The other day in Wild Writing I found myself writing about longing, and longing took me to love, and then I got embarrassed because I thought I should be writing about something more important – like work – and I struggled – felt a little lost in the land of love. And when I feel lost, I make a list.
Change the girl’s sheets
Edit student writing
New poetry for class
Move green cabinet
Get back to Joanie
Party on the 20th?
Don’t forget the bills!
Get back to Markie D.
Paint the car door
Get the car stereo fixed
Pay for the AP test
Mend Ruby’s dress for the show
Eye stuff – Zoe
Ah, I can breath again. I know where to go, what to do. I won’t wake up lost. If you need me you can find me between Call Thomas and Get Back to Markie D.
But it’s been dawning on me that these lists, they become my days, and my days become my life. And then that’s it. Finito. Bye Bye. I’m nearly 53, then I’ll be 70, then 80, and I wonder, as I amble toward the very end, whether the last thing I’ll write will be “Close your eyes Cookie.” I wonder if these lists I make, my little marching orders, will be the rails I cling to through my life.
A week or so before my Father’s death, four years ago, he asked my Mother, “Do people know they’re alive?” The question might have been inspired by the fat doses of morphine he was on, which rendered him dreamy and other worldly, but I also think it came from lying in his bed for the last four months and watching friends and family buzzing around him, coming and going – visiting for a bit – then running off to make a meeting, get to the store, get ready for a party, get a package to the post office. He was outside all that living now. His days of running around L.A. meeting people to talk about the various nonprofit groups he supported, playing tennis, heading to the office to look at plans for a new construction – those days were over.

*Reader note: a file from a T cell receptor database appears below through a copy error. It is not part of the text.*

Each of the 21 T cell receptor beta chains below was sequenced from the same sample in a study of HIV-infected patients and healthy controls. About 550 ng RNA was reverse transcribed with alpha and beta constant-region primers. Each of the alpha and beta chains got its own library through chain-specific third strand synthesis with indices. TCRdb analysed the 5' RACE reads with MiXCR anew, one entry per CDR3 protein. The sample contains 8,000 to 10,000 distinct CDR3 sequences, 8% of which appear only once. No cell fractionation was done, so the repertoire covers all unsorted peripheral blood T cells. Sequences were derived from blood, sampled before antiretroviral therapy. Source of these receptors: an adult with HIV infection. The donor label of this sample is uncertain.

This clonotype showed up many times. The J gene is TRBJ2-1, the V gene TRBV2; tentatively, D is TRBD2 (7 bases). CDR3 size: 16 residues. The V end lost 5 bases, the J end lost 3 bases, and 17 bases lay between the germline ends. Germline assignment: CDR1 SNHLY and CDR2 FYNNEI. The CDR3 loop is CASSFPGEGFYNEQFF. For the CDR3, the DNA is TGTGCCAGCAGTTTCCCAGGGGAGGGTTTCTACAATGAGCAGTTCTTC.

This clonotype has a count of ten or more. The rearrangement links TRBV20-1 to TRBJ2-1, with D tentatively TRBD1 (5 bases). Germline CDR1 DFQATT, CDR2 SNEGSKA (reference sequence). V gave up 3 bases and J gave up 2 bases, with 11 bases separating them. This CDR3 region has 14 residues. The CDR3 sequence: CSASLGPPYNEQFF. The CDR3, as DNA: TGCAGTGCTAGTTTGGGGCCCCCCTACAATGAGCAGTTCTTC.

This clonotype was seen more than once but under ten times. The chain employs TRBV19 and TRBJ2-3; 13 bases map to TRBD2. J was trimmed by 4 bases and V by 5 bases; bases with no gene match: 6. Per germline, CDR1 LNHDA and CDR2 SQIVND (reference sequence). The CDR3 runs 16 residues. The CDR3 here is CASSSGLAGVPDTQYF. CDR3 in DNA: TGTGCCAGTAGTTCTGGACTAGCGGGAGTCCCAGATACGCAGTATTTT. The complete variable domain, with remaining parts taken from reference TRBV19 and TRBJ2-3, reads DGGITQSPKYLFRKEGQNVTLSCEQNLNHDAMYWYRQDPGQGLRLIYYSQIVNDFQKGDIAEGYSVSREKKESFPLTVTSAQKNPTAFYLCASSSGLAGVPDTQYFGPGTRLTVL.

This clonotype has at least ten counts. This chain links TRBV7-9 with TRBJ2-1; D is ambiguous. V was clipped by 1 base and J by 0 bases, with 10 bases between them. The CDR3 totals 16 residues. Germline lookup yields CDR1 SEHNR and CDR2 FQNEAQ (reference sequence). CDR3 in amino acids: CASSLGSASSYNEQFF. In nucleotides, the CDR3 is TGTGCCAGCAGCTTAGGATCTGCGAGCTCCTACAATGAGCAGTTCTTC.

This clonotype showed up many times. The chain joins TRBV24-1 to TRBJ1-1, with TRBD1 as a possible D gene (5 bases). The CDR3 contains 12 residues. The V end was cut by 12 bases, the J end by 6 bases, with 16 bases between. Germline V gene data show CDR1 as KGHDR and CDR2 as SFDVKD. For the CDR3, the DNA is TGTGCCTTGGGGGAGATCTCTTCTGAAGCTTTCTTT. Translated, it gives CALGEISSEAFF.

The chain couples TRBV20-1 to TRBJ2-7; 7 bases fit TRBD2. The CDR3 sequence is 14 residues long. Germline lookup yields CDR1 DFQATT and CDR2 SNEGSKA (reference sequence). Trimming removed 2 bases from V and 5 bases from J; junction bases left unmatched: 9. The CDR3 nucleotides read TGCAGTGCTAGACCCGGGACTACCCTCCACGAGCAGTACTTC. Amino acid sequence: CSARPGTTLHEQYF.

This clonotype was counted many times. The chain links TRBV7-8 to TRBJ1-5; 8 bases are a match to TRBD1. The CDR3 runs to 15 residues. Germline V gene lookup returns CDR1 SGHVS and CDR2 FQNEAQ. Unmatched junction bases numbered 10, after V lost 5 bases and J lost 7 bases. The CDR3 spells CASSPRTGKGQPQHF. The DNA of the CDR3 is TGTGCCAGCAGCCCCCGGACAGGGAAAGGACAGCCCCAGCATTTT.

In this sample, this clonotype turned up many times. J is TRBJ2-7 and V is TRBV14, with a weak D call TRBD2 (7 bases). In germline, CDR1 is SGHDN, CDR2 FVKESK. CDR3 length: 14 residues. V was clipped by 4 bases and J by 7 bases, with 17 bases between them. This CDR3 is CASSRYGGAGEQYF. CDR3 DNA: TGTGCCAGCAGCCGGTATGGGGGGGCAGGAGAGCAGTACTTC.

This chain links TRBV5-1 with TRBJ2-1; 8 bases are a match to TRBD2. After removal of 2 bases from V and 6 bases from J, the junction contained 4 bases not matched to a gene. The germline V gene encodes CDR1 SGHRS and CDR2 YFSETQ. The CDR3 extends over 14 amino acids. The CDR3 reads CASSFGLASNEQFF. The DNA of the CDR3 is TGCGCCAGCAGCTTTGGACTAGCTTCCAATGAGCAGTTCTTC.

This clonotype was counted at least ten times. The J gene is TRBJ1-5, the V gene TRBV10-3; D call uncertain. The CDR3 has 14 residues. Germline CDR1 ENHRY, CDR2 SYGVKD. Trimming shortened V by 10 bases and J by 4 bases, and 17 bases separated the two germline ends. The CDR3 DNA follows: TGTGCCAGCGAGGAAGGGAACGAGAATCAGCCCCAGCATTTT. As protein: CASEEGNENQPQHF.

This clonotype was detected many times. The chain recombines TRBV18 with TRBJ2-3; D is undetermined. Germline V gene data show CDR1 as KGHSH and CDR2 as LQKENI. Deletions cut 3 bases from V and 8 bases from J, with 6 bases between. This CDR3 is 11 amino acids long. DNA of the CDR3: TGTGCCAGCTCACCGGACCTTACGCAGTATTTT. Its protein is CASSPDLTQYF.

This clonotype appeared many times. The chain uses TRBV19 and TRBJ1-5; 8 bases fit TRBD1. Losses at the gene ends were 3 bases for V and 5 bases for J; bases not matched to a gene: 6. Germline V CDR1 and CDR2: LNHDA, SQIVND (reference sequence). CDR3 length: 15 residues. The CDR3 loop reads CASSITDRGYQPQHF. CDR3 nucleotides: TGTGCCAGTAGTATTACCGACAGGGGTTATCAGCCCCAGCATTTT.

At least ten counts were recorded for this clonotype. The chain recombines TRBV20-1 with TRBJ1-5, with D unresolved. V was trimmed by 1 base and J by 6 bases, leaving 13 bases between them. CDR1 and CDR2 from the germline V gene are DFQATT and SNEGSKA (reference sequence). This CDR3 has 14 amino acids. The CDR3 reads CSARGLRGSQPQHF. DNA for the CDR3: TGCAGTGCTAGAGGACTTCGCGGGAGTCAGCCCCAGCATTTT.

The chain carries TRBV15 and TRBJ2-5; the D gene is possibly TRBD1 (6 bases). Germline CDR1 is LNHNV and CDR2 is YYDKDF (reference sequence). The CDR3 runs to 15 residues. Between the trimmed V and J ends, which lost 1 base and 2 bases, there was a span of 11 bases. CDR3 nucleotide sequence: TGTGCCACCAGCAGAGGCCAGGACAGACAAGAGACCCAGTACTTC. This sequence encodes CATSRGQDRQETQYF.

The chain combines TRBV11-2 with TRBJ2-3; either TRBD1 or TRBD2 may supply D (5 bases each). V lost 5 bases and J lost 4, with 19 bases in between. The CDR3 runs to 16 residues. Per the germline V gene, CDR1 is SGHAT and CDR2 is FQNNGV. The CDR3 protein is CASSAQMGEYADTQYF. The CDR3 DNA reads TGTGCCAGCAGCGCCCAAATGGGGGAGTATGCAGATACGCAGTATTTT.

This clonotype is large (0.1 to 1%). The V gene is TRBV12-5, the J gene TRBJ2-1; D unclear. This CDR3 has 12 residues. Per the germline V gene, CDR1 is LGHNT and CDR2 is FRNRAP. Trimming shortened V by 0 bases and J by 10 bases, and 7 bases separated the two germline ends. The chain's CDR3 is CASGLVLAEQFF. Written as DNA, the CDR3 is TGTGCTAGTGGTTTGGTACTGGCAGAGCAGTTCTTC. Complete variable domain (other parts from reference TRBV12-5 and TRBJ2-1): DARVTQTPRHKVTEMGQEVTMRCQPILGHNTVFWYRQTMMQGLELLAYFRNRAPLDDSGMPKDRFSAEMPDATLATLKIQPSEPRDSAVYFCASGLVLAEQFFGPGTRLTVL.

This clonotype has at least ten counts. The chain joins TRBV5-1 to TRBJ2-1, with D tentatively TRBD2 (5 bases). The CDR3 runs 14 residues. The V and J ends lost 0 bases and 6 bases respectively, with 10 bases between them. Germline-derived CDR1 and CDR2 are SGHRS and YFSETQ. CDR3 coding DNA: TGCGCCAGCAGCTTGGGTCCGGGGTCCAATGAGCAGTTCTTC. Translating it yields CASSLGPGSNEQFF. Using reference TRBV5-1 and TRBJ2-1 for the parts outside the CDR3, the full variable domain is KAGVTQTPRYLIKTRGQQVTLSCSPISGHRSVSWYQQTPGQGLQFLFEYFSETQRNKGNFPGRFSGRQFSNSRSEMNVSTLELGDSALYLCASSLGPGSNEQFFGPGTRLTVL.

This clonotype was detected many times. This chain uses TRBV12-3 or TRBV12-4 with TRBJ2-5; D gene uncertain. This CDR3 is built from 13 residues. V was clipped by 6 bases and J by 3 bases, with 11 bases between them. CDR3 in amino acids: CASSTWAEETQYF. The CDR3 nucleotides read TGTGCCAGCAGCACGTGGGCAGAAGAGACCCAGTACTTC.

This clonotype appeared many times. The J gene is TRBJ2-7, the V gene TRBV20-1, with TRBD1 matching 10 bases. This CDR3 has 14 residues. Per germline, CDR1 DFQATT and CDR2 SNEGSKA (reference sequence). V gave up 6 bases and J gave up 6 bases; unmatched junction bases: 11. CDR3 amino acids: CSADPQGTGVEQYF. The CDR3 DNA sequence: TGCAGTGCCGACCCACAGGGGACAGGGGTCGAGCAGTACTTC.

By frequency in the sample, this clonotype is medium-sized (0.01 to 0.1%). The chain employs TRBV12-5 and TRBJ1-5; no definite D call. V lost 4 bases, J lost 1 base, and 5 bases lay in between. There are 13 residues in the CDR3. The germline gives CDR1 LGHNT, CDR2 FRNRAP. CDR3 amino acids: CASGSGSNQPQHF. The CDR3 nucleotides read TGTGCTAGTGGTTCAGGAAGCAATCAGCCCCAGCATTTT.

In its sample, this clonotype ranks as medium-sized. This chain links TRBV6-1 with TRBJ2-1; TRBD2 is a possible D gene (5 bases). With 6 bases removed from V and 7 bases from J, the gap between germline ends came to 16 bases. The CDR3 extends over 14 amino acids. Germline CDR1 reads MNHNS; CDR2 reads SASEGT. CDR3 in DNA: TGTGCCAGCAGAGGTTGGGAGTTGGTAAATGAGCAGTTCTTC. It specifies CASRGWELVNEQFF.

In bed for last four months because he was too weak to walk, I’d station myself on the other side of the bed with him, or sit in a chair by his side. During the day he’d listen to classical music from the local L.A. radio station, the glass doors to his room opened to the garden. Maybe he’d be reading or sleeping. At night the television was often on – he was a Dodger’s fan – he loved Rachel Maddow. And I remember how when the commercials came on – ads for fancy cars speeding around mountain highways, ads for drugs that promised to bring a spring back into your step, ads for home insurance, new mortgages, and trips to Mexico – how embarrassed I’d get because our world, the one we were buzzing around in, the one he was leaving us to live in, seemed ridiculous, without merit, empty, stupid. We’d sit there the two of us, side by side staring at the screen – Dad bald, weak, in diapers, his body ravaged by chemo and radiation, me, checking the clock every now and then, cherishing my time with him, but hoping to get outside for a walk, make time for my work, get to a store before it closed, maybe visit a friend.
“Do people know they’re alive?”
I can’t speak for you, but for myself, I think I forget all the time.
Today I will journal on what it means to me to feel alive, to really know I’m alive- thank you for sparking this question.
we’re not alone, your comment reminds me of that. Thank you.
You bring me to tears. Memories. You captured so many. And now, finally I understand his question. “Do we know we’re alive?”. That is so profound, his question. I will keep it close to me.
Laurie, beautiful writing . . . but even more than that you plucked the moment . . . you snag them when they’re barely noticed. You hold them, mulch them and share them.
I am going to share this blog. Yet I need to make a correction: Dad was a S.F. Giant fan and proud of it – – – became one years ago at a time when the team was perpetually an underdog. His problem came when they started beating our Dodgers
P.S. I’ve never opened a Blog in my life . . . Terrified that I might loose something – am not sure what? Like I’d be on a public chopping block